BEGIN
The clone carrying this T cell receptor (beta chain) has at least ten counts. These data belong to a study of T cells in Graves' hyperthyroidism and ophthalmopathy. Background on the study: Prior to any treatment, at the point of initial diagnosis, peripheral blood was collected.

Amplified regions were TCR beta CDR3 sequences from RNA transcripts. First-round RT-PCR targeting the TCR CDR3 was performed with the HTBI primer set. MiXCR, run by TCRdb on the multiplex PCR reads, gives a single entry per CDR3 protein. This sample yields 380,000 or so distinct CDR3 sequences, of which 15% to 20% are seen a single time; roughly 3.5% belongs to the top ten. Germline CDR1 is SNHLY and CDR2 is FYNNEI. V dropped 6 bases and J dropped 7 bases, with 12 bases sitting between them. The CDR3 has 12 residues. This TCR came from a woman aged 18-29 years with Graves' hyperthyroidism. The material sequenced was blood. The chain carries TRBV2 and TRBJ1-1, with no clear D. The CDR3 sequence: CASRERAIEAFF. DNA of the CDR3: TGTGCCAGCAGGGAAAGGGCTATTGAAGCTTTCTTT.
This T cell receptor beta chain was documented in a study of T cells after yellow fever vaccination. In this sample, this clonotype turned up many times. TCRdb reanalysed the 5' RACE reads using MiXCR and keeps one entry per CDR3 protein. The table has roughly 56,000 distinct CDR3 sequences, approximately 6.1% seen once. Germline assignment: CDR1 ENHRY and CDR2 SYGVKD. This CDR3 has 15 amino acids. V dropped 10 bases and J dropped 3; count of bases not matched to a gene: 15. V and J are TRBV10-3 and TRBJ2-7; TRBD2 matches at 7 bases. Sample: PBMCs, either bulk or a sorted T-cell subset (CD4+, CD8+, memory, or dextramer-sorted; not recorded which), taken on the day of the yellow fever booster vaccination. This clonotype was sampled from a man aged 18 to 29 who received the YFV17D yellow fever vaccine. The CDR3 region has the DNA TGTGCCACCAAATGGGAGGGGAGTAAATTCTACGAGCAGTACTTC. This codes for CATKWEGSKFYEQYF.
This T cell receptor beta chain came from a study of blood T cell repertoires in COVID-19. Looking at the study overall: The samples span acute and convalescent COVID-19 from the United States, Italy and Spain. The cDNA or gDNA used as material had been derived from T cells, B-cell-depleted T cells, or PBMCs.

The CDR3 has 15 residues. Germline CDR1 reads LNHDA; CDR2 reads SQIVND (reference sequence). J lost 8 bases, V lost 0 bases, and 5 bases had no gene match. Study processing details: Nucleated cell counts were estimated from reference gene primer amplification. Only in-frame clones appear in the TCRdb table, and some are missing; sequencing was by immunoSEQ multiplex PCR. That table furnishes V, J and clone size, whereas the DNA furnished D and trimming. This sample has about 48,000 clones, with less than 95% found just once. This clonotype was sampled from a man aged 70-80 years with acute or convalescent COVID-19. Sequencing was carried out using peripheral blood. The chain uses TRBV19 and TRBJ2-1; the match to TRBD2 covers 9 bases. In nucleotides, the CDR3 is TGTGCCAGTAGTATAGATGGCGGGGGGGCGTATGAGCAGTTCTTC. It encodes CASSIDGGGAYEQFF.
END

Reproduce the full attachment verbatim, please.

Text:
The clone carrying this T cell receptor (beta chain) has at least ten counts. These data belong to a study of T cells in Graves' hyperthyroidism and ophthalmopathy. Background on the study: Prior to any treatment, at the point of initial diagnosis, peripheral blood was collected.

Amplified regions were TCR beta CDR3 sequences from RNA transcripts. First-round RT-PCR targeting the TCR CDR3 was performed with the HTBI primer set. MiXCR, run by TCRdb on the multiplex PCR reads, gives a single entry per CDR3 protein. This sample yields 380,000 or so distinct CDR3 sequences, of which 15% to 20% are seen a single time; roughly 3.5% belongs to the top ten. Germline CDR1 is SNHLY and CDR2 is FYNNEI. V dropped 6 bases and J dropped 7 bases, with 12 bases sitting between them. The CDR3 has 12 residues. This TCR came from a woman aged 18-29 years with Graves' hyperthyroidism. The material sequenced was blood. The chain carries TRBV2 and TRBJ1-1, with no clear D. The CDR3 sequence: CASRERAIEAFF. DNA of the CDR3: TGTGCCAGCAGGGAAAGGGCTATTGAAGCTTTCTTT.
This T cell receptor beta chain was documented in a study of T cells after yellow fever vaccination. In this sample, this clonotype turned up many times. TCRdb reanalysed the 5' RACE reads using MiXCR and keeps one entry per CDR3 protein. The table has roughly 56,000 distinct CDR3 sequences, approximately 6.1% seen once. Germline assignment: CDR1 ENHRY and CDR2 SYGVKD. This CDR3 has 15 amino acids. V dropped 10 bases and J dropped 3; count of bases not matched to a gene: 15. V and J are TRBV10-3 and TRBJ2-7; TRBD2 matches at 7 bases. Sample: PBMCs, either bulk or a sorted T-cell subset (CD4+, CD8+, memory, or dextramer-sorted; not recorded which), taken on the day of the yellow fever booster vaccination. This clonotype was sampled from a man aged 18 to 29 who received the YFV17D yellow fever vaccine. The CDR3 region has the DNA TGTGCCACCAAATGGGAGGGGAGTAAATTCTACGAGCAGTACTTC. This codes for CATKWEGSKFYEQYF.
This T cell receptor beta chain came from a study of blood T cell repertoires in COVID-19. Looking at the study overall: The samples span acute and convalescent COVID-19 from the United States, Italy and Spain. The cDNA or gDNA used as material had been derived from T cells, B-cell-depleted T cells, or PBMCs.

The CDR3 has 15 residues. Germline CDR1 reads LNHDA; CDR2 reads SQIVND (reference sequence). J lost 8 bases, V lost 0 bases, and 5 bases had no gene match. Study processing details: Nucleated cell counts were estimated from reference gene primer amplification. Only in-frame clones appear in the TCRdb table, and some are missing; sequencing was by immunoSEQ multiplex PCR. That table furnishes V, J and clone size, whereas the DNA furnished D and trimming. This sample has about 48,000 clones, with less than 95% found just once. This clonotype was sampled from a man aged 70-80 years with acute or convalescent COVID-19. Sequencing was carried out using peripheral blood. The chain uses TRBV19 and TRBJ2-1; the match to TRBD2 covers 9 bases. In nucleotides, the CDR3 is TGTGCCAGTAGTATAGATGGCGGGGGGGCGTATGAGCAGTTCTTC. It encodes CASSIDGGGAYEQFF.